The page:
After the Philippines, Amanda Jacob and I have continued our morning workout tradition on saturday mornings.  I got a whiteboard to use outside and we’ve been social distancing in the driveway this week:

I need to find someone to do tempo runs and intervals with!  I spent March working more on strength, realizing I had been punting on that with my shoulder, and just tried.  Worked well until I reinjured my shoulder this week and can’t lift it (felt fine during workout but maybe the 75 overhead presses, 60 pushups, and 60 DB chest presses from floor were too much.  This may be an incentive to move up the surgery – I had been thinking that maybe I didn’t need it…


Laura’s Terrible, Horrible, No Good Very Bad Day (Week)

Note I am having a very bad week (relatively speaking) – I know I am very lucky and am appreciative of my health, my family, my friends…but:
  • I am back at work vs. being on an awesome vacation in the Philippines watching the sunrise on a sandy beach
  • Kennys dad went into hospice so he is helping his parent out for a few weeks.  Not good.  Pushed out shoulder surgery.  This changes my whole years’ plan.  I’m alone in the country without any cats….
  • I am banned from work for being in Asia so being treated like an outcast.  This actually works better for me giving me back 2 hrs in a day…. I know this.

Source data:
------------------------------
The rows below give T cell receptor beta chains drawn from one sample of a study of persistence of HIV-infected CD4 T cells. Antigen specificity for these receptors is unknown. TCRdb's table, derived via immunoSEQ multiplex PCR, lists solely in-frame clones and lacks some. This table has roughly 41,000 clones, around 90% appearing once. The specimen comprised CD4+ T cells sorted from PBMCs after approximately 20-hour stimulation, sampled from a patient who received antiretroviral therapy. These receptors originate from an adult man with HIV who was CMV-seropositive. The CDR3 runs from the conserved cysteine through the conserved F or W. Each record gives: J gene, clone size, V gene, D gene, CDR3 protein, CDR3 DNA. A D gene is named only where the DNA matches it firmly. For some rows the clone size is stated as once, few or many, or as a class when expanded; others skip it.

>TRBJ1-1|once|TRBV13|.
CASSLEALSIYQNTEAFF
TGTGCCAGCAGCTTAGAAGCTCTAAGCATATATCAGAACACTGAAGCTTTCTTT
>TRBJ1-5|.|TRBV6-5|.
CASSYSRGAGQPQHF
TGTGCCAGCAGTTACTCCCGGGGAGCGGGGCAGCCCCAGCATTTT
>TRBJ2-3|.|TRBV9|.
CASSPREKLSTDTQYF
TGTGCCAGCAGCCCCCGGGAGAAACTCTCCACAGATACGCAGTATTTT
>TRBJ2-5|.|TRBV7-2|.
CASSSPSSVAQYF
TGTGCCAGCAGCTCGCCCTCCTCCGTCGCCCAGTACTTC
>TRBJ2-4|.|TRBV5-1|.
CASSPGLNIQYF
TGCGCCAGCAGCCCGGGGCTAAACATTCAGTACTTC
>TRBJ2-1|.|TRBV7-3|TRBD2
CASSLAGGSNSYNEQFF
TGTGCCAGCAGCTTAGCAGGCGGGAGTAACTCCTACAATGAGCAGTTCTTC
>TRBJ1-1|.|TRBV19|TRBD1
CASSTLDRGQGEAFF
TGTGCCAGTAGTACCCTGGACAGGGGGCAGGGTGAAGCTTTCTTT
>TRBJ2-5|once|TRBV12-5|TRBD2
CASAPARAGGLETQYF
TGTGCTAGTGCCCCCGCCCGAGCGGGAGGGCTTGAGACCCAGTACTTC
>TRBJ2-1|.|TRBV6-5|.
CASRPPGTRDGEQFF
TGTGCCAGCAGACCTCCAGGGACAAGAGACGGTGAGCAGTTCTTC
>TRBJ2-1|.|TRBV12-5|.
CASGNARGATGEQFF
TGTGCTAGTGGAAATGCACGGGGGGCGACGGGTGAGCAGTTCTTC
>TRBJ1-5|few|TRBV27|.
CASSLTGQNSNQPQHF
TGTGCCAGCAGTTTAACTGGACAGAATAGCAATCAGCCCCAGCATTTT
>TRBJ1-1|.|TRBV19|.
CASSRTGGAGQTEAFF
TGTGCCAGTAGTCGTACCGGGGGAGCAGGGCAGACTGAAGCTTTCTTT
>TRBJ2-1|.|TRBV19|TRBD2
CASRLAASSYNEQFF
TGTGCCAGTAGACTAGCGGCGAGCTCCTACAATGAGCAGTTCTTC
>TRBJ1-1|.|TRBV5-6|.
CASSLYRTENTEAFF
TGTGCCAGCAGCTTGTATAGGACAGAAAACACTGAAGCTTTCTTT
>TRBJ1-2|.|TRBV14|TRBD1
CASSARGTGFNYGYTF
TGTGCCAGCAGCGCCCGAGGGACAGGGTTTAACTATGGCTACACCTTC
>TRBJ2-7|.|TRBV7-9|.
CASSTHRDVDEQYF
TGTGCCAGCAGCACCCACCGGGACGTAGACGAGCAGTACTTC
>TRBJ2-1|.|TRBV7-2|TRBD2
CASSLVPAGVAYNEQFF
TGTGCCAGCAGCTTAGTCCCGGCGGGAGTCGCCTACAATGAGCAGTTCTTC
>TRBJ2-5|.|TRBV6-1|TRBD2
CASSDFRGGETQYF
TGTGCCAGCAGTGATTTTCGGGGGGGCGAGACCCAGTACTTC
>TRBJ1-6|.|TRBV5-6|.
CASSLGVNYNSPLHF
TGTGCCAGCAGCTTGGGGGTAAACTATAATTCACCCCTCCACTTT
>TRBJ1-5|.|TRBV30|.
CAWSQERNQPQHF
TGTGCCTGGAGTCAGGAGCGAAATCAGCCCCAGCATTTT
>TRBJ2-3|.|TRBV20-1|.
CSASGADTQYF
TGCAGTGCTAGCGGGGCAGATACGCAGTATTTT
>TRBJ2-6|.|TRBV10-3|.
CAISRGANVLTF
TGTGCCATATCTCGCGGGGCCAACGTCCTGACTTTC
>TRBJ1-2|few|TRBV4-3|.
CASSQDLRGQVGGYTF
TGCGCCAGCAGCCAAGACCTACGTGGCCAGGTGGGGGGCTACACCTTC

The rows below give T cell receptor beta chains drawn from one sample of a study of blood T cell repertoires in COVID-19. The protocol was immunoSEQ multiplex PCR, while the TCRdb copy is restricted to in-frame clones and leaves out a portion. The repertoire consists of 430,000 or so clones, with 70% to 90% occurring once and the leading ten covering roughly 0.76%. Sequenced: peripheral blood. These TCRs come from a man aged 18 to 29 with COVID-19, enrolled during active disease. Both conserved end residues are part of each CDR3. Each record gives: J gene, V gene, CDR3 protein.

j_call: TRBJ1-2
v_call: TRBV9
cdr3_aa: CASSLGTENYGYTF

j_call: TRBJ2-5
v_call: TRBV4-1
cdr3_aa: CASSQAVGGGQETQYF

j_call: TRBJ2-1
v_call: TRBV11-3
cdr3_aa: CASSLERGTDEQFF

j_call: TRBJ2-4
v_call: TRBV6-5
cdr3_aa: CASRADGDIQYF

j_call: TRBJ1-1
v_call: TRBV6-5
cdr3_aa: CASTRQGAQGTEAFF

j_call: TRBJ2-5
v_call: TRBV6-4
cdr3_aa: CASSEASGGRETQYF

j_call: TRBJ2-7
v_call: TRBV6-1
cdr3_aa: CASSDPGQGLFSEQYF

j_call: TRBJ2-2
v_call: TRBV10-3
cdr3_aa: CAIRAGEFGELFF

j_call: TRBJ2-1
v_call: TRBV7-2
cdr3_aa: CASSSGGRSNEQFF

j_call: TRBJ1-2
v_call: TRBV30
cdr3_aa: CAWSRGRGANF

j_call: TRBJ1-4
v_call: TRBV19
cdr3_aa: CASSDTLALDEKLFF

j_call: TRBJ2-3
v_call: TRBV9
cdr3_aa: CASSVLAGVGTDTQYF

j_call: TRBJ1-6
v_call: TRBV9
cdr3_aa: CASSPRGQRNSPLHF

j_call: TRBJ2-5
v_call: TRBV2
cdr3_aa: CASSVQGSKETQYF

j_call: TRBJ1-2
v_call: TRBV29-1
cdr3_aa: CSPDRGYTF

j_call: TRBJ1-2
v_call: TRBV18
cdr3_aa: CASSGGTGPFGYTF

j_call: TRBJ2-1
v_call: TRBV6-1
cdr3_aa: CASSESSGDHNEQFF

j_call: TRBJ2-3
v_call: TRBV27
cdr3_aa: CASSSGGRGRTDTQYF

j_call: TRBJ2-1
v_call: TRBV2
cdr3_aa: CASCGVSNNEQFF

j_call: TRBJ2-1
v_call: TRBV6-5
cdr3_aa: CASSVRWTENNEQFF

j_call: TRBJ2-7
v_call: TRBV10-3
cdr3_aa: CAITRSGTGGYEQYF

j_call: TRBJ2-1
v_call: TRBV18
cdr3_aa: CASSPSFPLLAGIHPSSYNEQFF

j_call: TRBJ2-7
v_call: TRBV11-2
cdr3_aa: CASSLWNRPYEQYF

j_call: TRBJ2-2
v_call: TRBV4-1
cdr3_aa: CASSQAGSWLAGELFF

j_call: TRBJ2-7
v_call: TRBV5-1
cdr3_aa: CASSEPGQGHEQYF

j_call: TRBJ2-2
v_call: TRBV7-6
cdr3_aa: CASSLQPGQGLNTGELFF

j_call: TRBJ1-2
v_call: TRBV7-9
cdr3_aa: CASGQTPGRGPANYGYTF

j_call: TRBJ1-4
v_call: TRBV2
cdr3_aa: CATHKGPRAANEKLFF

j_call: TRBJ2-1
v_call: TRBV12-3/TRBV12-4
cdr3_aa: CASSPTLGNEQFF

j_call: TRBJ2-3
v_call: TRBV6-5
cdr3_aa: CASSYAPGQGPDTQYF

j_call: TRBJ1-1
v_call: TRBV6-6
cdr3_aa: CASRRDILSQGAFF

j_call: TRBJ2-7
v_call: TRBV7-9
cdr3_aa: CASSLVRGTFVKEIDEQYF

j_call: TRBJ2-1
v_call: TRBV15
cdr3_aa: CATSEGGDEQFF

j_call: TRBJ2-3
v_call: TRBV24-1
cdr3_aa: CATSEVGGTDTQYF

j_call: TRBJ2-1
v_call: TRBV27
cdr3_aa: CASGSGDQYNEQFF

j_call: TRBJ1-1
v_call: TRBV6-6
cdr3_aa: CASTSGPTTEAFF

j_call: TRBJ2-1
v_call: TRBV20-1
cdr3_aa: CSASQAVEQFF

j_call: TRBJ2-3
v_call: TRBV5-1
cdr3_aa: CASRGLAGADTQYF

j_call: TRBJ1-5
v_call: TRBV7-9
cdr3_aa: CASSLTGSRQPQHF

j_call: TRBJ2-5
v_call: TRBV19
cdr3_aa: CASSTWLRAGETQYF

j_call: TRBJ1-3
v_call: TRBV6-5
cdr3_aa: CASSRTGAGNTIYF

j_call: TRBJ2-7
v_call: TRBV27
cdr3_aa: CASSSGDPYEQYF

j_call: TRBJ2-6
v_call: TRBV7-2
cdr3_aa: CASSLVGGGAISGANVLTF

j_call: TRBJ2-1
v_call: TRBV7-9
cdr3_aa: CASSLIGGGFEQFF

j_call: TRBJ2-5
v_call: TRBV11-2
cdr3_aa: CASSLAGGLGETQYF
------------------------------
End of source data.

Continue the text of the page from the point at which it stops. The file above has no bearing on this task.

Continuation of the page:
• Serious jet lag and issues sleeping – burnt my salmon dinner to a crisp while falling asleep at 6pm, waking up around 11 and being up until 4am.  Thank goodness I can roll out of bed at 7:30-8 and work in my pajamas
  • Feeling like I have the very start of a cold – or possibly corona virus!!!!! Not sure if my unusual crippled status after the long run Saturday was jet lag, due to scuba diving decompression, the beginnings of being sick or what.  I’ve felt weird this week after workouts – unusually tired.
  • Thought Monday as a normal day off and it wasn’t so I missed my workout
  • Having “serious” equipment issues with
    • my HR monitor refusing to work
    • bike setup – just spent 30 min at 10 pm trying to get it projecting zwift to TV for various reasons (partly because I’m old and with my exercise contacts in, I can’t see the cable outlet names to change the TV settings to read in the signal from the apple TV device vs. what Kenny flips it to to watch movies while he’s on the adjacent rower…..again, old age).